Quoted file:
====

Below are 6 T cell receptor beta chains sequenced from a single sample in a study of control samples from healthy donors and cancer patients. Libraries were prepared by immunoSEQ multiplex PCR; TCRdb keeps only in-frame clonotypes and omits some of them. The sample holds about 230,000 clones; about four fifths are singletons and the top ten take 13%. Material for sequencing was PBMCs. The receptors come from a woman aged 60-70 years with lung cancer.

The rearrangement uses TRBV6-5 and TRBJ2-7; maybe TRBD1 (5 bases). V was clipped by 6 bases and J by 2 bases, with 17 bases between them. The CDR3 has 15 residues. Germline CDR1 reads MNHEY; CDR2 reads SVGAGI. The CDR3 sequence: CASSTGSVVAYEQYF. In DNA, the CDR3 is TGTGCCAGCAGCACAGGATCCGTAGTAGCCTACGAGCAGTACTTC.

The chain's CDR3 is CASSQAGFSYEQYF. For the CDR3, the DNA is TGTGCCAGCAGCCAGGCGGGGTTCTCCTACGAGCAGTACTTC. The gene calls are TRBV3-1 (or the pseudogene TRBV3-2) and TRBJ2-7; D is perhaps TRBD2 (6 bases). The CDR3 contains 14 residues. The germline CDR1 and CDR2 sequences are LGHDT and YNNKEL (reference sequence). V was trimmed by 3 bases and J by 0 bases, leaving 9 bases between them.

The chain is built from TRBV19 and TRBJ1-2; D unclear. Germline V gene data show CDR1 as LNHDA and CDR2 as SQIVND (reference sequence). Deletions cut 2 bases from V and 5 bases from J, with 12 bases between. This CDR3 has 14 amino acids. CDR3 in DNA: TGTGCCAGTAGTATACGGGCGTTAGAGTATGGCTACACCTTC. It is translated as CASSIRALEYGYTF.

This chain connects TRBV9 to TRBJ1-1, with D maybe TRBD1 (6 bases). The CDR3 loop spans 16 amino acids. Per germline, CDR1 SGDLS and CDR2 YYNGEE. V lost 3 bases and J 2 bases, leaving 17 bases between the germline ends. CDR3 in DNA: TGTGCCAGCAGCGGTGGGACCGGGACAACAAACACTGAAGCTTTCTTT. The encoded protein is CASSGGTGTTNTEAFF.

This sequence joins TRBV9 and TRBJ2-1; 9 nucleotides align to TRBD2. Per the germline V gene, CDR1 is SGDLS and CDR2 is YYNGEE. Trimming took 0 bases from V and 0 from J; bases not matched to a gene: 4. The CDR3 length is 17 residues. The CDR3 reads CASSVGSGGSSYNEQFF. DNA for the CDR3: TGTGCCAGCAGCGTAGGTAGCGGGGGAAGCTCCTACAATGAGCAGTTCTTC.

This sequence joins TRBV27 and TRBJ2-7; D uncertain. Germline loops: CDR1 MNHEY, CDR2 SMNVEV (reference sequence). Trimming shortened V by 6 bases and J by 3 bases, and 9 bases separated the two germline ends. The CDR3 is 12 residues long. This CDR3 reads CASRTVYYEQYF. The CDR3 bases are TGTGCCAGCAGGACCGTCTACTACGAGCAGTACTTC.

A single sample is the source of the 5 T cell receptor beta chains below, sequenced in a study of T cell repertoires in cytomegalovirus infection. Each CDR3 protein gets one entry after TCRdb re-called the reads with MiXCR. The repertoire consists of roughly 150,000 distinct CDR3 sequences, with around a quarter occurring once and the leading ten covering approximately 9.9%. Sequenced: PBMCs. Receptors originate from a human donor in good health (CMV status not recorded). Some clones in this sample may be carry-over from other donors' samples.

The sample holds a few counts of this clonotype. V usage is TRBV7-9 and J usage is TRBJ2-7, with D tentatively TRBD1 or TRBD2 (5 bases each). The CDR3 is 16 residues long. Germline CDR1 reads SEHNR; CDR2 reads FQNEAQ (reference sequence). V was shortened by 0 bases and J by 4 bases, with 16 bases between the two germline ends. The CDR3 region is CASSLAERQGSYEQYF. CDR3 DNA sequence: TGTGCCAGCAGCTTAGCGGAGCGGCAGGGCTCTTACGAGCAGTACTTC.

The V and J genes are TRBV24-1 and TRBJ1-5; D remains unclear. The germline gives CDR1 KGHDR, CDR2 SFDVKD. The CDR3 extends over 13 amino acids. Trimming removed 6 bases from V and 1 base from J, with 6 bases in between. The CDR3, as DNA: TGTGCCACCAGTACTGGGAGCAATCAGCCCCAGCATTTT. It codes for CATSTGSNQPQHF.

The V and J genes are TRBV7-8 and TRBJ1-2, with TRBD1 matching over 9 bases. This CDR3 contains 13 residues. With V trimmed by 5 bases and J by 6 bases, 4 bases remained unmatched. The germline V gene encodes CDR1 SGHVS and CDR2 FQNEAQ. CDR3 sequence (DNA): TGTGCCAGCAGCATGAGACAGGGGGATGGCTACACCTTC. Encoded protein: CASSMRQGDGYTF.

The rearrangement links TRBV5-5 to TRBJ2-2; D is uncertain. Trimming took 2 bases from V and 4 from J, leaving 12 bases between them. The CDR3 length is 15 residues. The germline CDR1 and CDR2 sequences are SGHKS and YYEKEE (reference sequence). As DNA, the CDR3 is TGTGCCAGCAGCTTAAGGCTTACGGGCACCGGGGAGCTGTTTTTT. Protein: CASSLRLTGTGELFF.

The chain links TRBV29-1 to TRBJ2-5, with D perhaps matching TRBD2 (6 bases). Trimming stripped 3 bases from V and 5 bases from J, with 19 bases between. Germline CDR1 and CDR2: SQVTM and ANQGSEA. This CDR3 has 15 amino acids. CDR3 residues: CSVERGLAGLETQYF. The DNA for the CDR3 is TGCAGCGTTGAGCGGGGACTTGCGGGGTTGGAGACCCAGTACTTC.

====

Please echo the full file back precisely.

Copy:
Below are 6 T cell receptor beta chains sequenced from a single sample in a study of control samples from healthy donors and cancer patients. Libraries were prepared by immunoSEQ multiplex PCR; TCRdb keeps only in-frame clonotypes and omits some of them. The sample holds about 230,000 clones; about four fifths are singletons and the top ten take 13%. Material for sequencing was PBMCs. The receptors come from a woman aged 60-70 years with lung cancer.

The rearrangement uses TRBV6-5 and TRBJ2-7; maybe TRBD1 (5 bases). V was clipped by 6 bases and J by 2 bases, with 17 bases between them. The CDR3 has 15 residues. Germline CDR1 reads MNHEY; CDR2 reads SVGAGI. The CDR3 sequence: CASSTGSVVAYEQYF. In DNA, the CDR3 is TGTGCCAGCAGCACAGGATCCGTAGTAGCCTACGAGCAGTACTTC.

The chain's CDR3 is CASSQAGFSYEQYF. For the CDR3, the DNA is TGTGCCAGCAGCCAGGCGGGGTTCTCCTACGAGCAGTACTTC. The gene calls are TRBV3-1 (or the pseudogene TRBV3-2) and TRBJ2-7; D is perhaps TRBD2 (6 bases). The CDR3 contains 14 residues. The germline CDR1 and CDR2 sequences are LGHDT and YNNKEL (reference sequence). V was trimmed by 3 bases and J by 0 bases, leaving 9 bases between them.

The chain is built from TRBV19 and TRBJ1-2; D unclear. Germline V gene data show CDR1 as LNHDA and CDR2 as SQIVND (reference sequence). Deletions cut 2 bases from V and 5 bases from J, with 12 bases between. This CDR3 has 14 amino acids. CDR3 in DNA: TGTGCCAGTAGTATACGGGCGTTAGAGTATGGCTACACCTTC. It is translated as CASSIRALEYGYTF.

This chain connects TRBV9 to TRBJ1-1, with D maybe TRBD1 (6 bases). The CDR3 loop spans 16 amino acids. Per germline, CDR1 SGDLS and CDR2 YYNGEE. V lost 3 bases and J 2 bases, leaving 17 bases between the germline ends. CDR3 in DNA: TGTGCCAGCAGCGGTGGGACCGGGACAACAAACACTGAAGCTTTCTTT. The encoded protein is CASSGGTGTTNTEAFF.

This sequence joins TRBV9 and TRBJ2-1; 9 nucleotides align to TRBD2. Per the germline V gene, CDR1 is SGDLS and CDR2 is YYNGEE. Trimming took 0 bases from V and 0 from J; bases not matched to a gene: 4. The CDR3 length is 17 residues. The CDR3 reads CASSVGSGGSSYNEQFF. DNA for the CDR3: TGTGCCAGCAGCGTAGGTAGCGGGGGAAGCTCCTACAATGAGCAGTTCTTC.

This sequence joins TRBV27 and TRBJ2-7; D uncertain. Germline loops: CDR1 MNHEY, CDR2 SMNVEV (reference sequence). Trimming shortened V by 6 bases and J by 3 bases, and 9 bases separated the two germline ends. The CDR3 is 12 residues long. This CDR3 reads CASRTVYYEQYF. The CDR3 bases are TGTGCCAGCAGGACCGTCTACTACGAGCAGTACTTC.

A single sample is the source of the 5 T cell receptor beta chains below, sequenced in a study of T cell repertoires in cytomegalovirus infection. Each CDR3 protein gets one entry after TCRdb re-called the reads with MiXCR. The repertoire consists of roughly 150,000 distinct CDR3 sequences, with around a quarter occurring once and the leading ten covering approximately 9.9%. Sequenced: PBMCs. Receptors originate from a human donor in good health (CMV status not recorded). Some clones in this sample may be carry-over from other donors' samples.

The sample holds a few counts of this clonotype. V usage is TRBV7-9 and J usage is TRBJ2-7, with D tentatively TRBD1 or TRBD2 (5 bases each). The CDR3 is 16 residues long. Germline CDR1 reads SEHNR; CDR2 reads FQNEAQ (reference sequence). V was shortened by 0 bases and J by 4 bases, with 16 bases between the two germline ends. The CDR3 region is CASSLAERQGSYEQYF. CDR3 DNA sequence: TGTGCCAGCAGCTTAGCGGAGCGGCAGGGCTCTTACGAGCAGTACTTC.

The V and J genes are TRBV24-1 and TRBJ1-5; D remains unclear. The germline gives CDR1 KGHDR, CDR2 SFDVKD. The CDR3 extends over 13 amino acids. Trimming removed 6 bases from V and 1 base from J, with 6 bases in between. The CDR3, as DNA: TGTGCCACCAGTACTGGGAGCAATCAGCCCCAGCATTTT. It codes for CATSTGSNQPQHF.

The V and J genes are TRBV7-8 and TRBJ1-2, with TRBD1 matching over 9 bases. This CDR3 contains 13 residues. With V trimmed by 5 bases and J by 6 bases, 4 bases remained unmatched. The germline V gene encodes CDR1 SGHVS and CDR2 FQNEAQ. CDR3 sequence (DNA): TGTGCCAGCAGCATGAGACAGGGGGATGGCTACACCTTC. Encoded protein: CASSMRQGDGYTF.

The rearrangement links TRBV5-5 to TRBJ2-2; D is uncertain. Trimming took 2 bases from V and 4 from J, leaving 12 bases between them. The CDR3 length is 15 residues. The germline CDR1 and CDR2 sequences are SGHKS and YYEKEE (reference sequence). As DNA, the CDR3 is TGTGCCAGCAGCTTAAGGCTTACGGGCACCGGGGAGCTGTTTTTT. Protein: CASSLRLTGTGELFF.

The chain links TRBV29-1 to TRBJ2-5, with D perhaps matching TRBD2 (6 bases). Trimming stripped 3 bases from V and 5 bases from J, with 19 bases between. Germline CDR1 and CDR2: SQVTM and ANQGSEA. This CDR3 has 15 amino acids. CDR3 residues: CSVERGLAGLETQYF. The DNA for the CDR3 is TGCAGCGTTGAGCGGGGACTTGCGGGGTTGGAGACCCAGTACTTC.